|Publication number||US6162495 A|
|Application number||US 08/939,611|
|Publication date||Dec 19, 2000|
|Filing date||Sep 29, 1997|
|Priority date||Sep 29, 1997|
|Also published as||DE69838913D1, DE69838913T2, EP1027172A1, EP1027172A4, EP1027172B1, US6529321, US20010003016, WO1999016555A1|
|Publication number||08939611, 939611, US 6162495 A, US 6162495A, US-A-6162495, US6162495 A, US6162495A|
|Inventors||Richard G. Morton|
|Original Assignee||Cymer, Inc.|
|Export Citation||BiBTeX, EndNote, RefMan|
|Patent Citations (7), Non-Patent Citations (26), Referenced by (20), Classifications (49), Legal Events (5)|
|External Links: USPTO, USPTO Assignment, Espacenet|
This invention relates to diffraction gratings and, in particular, to a technique used for extending the life of a diffraction grating.
Diffraction gratings are frequently used in lasers for reflecting back into a laser's resonating cavity only a narrow range of wavelengths of light centered at one particular wavelength. Light energy at this wavelength resonates within the cavity and is emitted through a partially reflective mirror at the other end of the cavity. Examples of such diffraction gratings and various methods of making these diffraction gratings are described in U.S. Pat. Nos. 5,080,465; 5,436,764; and 5,493,393, incorporated herein by reference.
Typically, a master diffraction grating is first manufactured. This master grating is then used to form many replica gratings. Each of these replica gratings may then be used as a master grating for forming other replica gratings.
As described in the '465 patent, a master grating may be formed by depositing aluminum over a substrate, such as glass. A diamond tool under interferometric control may then be used to rule very closely spaced grooves in the aluminum layer. The separation of the grooves is related to the wavelength of the light to be reflected by the grating and to the narrowness of the range of wavelengths it is required to reflect. In one embodiment, the diamond tool rules on the order of tens of thousands of grooves per inch. The diffraction grating surface may be ten square inches and the grating one inch thick. Creating a precision master grating by physical ruling is, therefore, an extremely time consuming and expensive process.
Once a master grating has been made, replicas of the grating may be made using techniques such as are described in an article by Torbin and Wiskin in Soviet Journal of Optical Technology, Vol. 40(3) (March, 1973): 192-196. In one such method, a release agent, such as silver, gold, copper glycerine, carnuba wax, debutyphthalate or low vapor pressure oil is coated on the surface of the master. A thin (e.g., 1 micron) reflective layer, such as aluminum, is then deposited onto the release layer. An uncured polyester cement (epoxy) may then be deposited on the aluminum layer, and a glass or metal substrate is then placed on top of the epoxy. After the cement is cured, the glass layer, epoxy layer, and aluminum layer are then separated from the master grating, resulting in a replica of the master grating.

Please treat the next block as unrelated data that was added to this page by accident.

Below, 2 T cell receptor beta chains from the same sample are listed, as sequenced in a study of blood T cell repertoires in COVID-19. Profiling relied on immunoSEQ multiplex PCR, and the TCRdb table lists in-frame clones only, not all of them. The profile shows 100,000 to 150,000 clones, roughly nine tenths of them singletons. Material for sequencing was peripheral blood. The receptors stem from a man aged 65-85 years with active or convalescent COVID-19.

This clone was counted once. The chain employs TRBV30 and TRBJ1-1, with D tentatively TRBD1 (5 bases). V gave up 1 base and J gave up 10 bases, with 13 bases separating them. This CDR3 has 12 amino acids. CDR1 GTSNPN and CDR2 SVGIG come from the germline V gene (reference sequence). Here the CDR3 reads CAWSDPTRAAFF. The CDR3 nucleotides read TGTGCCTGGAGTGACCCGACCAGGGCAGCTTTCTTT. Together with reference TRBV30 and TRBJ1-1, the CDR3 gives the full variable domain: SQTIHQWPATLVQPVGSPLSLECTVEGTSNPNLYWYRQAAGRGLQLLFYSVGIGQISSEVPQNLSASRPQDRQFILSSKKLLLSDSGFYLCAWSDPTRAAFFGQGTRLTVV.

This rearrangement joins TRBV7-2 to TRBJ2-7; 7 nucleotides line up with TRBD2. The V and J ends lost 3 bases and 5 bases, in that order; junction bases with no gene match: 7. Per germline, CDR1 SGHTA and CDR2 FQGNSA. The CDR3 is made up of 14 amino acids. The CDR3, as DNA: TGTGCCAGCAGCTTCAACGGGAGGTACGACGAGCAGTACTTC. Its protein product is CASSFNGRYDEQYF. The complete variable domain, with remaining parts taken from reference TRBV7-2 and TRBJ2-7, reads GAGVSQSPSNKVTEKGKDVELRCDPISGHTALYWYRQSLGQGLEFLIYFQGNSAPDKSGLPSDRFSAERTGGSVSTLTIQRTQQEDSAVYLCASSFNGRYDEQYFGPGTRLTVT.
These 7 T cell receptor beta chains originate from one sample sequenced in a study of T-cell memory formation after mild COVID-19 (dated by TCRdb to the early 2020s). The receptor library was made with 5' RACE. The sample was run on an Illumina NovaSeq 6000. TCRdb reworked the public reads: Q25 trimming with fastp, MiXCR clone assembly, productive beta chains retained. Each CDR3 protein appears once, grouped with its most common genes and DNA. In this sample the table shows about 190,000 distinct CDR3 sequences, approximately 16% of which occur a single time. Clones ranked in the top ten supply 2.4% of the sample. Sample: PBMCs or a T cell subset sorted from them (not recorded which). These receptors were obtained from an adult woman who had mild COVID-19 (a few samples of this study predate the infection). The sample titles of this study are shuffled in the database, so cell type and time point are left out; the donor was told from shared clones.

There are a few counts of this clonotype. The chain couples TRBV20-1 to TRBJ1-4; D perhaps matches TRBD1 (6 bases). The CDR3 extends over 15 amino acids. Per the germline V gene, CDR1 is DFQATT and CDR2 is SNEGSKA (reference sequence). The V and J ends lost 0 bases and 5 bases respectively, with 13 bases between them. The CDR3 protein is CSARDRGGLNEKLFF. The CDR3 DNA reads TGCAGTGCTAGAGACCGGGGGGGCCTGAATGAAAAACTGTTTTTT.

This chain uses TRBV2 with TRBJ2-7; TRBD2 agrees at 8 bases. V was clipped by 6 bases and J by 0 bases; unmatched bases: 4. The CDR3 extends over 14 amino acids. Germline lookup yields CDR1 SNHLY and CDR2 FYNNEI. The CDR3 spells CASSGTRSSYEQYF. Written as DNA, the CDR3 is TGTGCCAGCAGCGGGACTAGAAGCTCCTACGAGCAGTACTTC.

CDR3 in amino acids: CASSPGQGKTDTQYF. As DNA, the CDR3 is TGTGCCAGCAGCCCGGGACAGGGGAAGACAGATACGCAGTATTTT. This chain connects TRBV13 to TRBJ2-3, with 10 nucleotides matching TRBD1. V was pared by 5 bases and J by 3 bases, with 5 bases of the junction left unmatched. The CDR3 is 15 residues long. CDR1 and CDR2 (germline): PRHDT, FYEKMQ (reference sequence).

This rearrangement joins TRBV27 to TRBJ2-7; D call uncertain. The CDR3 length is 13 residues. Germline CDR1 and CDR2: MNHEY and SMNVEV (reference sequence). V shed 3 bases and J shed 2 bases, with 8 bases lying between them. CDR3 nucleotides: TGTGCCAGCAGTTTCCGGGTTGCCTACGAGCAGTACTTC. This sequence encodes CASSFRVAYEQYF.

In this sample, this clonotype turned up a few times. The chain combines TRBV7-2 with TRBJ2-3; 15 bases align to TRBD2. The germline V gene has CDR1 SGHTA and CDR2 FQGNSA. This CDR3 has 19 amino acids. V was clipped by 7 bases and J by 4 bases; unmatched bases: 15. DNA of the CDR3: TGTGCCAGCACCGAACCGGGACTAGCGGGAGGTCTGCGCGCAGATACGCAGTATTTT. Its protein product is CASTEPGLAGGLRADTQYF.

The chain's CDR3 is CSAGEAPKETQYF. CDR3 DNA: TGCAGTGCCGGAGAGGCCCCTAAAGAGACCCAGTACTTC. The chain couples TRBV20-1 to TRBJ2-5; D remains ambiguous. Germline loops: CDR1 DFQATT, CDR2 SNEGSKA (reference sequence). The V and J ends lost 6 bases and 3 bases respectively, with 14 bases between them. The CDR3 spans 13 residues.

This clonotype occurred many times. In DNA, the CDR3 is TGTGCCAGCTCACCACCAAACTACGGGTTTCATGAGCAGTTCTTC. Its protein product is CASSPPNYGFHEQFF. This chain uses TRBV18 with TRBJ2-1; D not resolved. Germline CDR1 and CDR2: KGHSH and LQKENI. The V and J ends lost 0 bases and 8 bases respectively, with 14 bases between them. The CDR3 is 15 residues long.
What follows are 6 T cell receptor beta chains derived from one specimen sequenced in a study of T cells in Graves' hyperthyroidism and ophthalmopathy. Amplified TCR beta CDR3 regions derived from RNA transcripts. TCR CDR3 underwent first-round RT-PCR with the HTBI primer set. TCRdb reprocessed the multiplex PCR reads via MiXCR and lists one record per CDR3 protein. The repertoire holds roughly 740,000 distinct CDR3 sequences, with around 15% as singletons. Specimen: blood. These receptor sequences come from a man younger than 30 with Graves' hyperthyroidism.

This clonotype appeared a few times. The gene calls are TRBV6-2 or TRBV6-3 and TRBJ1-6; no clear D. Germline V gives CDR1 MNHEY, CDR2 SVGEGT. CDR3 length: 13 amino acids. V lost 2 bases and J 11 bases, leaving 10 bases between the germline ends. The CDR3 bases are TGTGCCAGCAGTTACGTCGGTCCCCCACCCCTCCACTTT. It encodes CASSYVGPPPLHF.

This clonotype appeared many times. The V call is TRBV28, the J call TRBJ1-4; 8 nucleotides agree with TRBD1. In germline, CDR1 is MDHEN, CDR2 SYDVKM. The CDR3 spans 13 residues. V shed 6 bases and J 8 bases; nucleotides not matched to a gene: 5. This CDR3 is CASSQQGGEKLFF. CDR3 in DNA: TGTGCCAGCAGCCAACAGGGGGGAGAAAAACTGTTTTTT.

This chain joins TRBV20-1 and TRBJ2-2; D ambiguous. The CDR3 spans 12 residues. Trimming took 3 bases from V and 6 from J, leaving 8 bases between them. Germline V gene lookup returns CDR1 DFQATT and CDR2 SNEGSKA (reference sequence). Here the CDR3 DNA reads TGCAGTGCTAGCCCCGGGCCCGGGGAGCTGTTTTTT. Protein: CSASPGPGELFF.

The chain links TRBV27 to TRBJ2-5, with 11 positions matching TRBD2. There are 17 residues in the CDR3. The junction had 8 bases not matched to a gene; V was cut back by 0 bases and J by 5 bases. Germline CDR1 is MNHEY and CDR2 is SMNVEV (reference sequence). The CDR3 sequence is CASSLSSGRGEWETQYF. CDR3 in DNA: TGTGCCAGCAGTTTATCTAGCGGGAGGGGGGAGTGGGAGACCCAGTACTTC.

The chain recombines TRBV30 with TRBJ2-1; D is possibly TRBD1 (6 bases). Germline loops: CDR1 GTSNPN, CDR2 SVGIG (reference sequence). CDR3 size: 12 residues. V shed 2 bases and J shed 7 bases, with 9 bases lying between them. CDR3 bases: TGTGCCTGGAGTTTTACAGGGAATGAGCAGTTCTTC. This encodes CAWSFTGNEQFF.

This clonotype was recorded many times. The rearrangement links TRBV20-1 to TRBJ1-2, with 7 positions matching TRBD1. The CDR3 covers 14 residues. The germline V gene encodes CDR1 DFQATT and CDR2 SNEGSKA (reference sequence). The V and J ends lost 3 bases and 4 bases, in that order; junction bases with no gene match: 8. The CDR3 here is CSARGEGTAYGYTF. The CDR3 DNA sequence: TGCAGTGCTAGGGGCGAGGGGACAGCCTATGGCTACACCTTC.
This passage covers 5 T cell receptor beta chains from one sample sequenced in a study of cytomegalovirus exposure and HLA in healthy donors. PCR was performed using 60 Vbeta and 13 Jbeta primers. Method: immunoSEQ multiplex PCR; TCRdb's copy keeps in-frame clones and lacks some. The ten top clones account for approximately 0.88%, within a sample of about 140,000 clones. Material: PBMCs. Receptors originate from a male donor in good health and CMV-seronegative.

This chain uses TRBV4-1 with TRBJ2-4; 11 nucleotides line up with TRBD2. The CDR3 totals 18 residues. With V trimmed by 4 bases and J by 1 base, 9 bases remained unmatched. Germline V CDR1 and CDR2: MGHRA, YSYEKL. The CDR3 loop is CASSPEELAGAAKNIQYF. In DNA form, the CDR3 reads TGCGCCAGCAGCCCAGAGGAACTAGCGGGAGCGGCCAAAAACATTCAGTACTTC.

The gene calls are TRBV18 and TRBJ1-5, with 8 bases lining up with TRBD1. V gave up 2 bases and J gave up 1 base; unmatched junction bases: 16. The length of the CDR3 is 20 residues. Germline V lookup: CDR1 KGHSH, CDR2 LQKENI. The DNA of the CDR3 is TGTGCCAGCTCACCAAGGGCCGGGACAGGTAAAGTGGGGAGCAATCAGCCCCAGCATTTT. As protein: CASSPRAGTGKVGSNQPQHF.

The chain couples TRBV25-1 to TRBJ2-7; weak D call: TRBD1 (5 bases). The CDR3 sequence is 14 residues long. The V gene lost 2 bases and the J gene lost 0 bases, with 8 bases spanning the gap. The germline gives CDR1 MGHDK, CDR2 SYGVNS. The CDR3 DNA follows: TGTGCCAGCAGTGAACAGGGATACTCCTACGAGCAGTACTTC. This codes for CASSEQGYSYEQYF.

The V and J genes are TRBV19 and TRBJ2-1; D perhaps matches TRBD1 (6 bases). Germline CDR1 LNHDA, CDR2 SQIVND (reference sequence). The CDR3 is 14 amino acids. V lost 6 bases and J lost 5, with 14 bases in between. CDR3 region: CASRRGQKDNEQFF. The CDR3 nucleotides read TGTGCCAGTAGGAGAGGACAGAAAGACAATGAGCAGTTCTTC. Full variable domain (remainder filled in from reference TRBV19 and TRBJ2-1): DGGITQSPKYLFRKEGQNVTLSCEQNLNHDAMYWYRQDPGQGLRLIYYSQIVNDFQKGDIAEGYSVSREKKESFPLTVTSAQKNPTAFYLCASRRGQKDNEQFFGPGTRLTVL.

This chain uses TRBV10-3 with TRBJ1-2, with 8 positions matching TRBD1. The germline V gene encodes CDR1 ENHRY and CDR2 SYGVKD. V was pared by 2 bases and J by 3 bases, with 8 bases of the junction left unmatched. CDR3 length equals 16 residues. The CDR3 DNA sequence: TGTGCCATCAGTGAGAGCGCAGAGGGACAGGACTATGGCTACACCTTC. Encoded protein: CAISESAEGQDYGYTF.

Magnesium fluoride is a known optical coating. Coatings of this material having thicknesses of λ/4 are used to reduce unwanted reflections. Also Mg F2 coatings have been shown to improve the efficiency of gratings operating at wavelengths greater than about 500 to 600 nm. (See Maystre, et al, Applied Optics, Vol. 19(18) (Sep. 15, 1980): 3099-3102.
One important use of replicated gratings is to line narrow excimer lasers producing ultraviolet light at wavelengths of 248 nm and 193 nm. Applicant has discovered that prior art replica gratings suffer substantial performance degradation when subject to intense ultraviolet radiation especially at the higher energy 193 nm wavelength. What is needed are replica gratings capable of long term high quality performance in intense ultraviolet radiation.
The present invention provides an overcoat protected diffraction grating. A replica grating having a thin aluminum reflective grating surface is produced by replication of a master grating or a submaster grating. The thin aluminum reflective surface may be cracked or have relatively thick grain boundaries containing oxides and hydroxides of aluminum and typically is also naturally coated with an aluminum oxide film. The grating is subsequently recoated in a vacuum chamber with a thin, pure, dense aluminum overcoat and then also in the vacuum the aluminum overcoat is coated with a thin film of MgF2. The grating is especially suited for use for wavelength selection in an ArF laser operating producing an ultraviolet laser beam at a wavelength of about 193 nm. The oxygen free aluminum overcoat prevents the ultraviolet light from causing damage by stimulating chemical reactions in grating materials under the aluminum grating surface or in the aluminum oxide film. The MgF2 additionally prevents oxidation on the surface of the aluminum overcoat.
FIG. 1 is a drawing of a vacuum deposition chamber.
FIG. 2 is a drawing of a section of a prior art replica grating.
FIG. 3 is a drawing of the same section as shown in FIG. 2 with an overcoat according to an embodiment of the present invention.
FIG. 4 is a drawing highly enlarged of a section of the section shown in FIG. 3.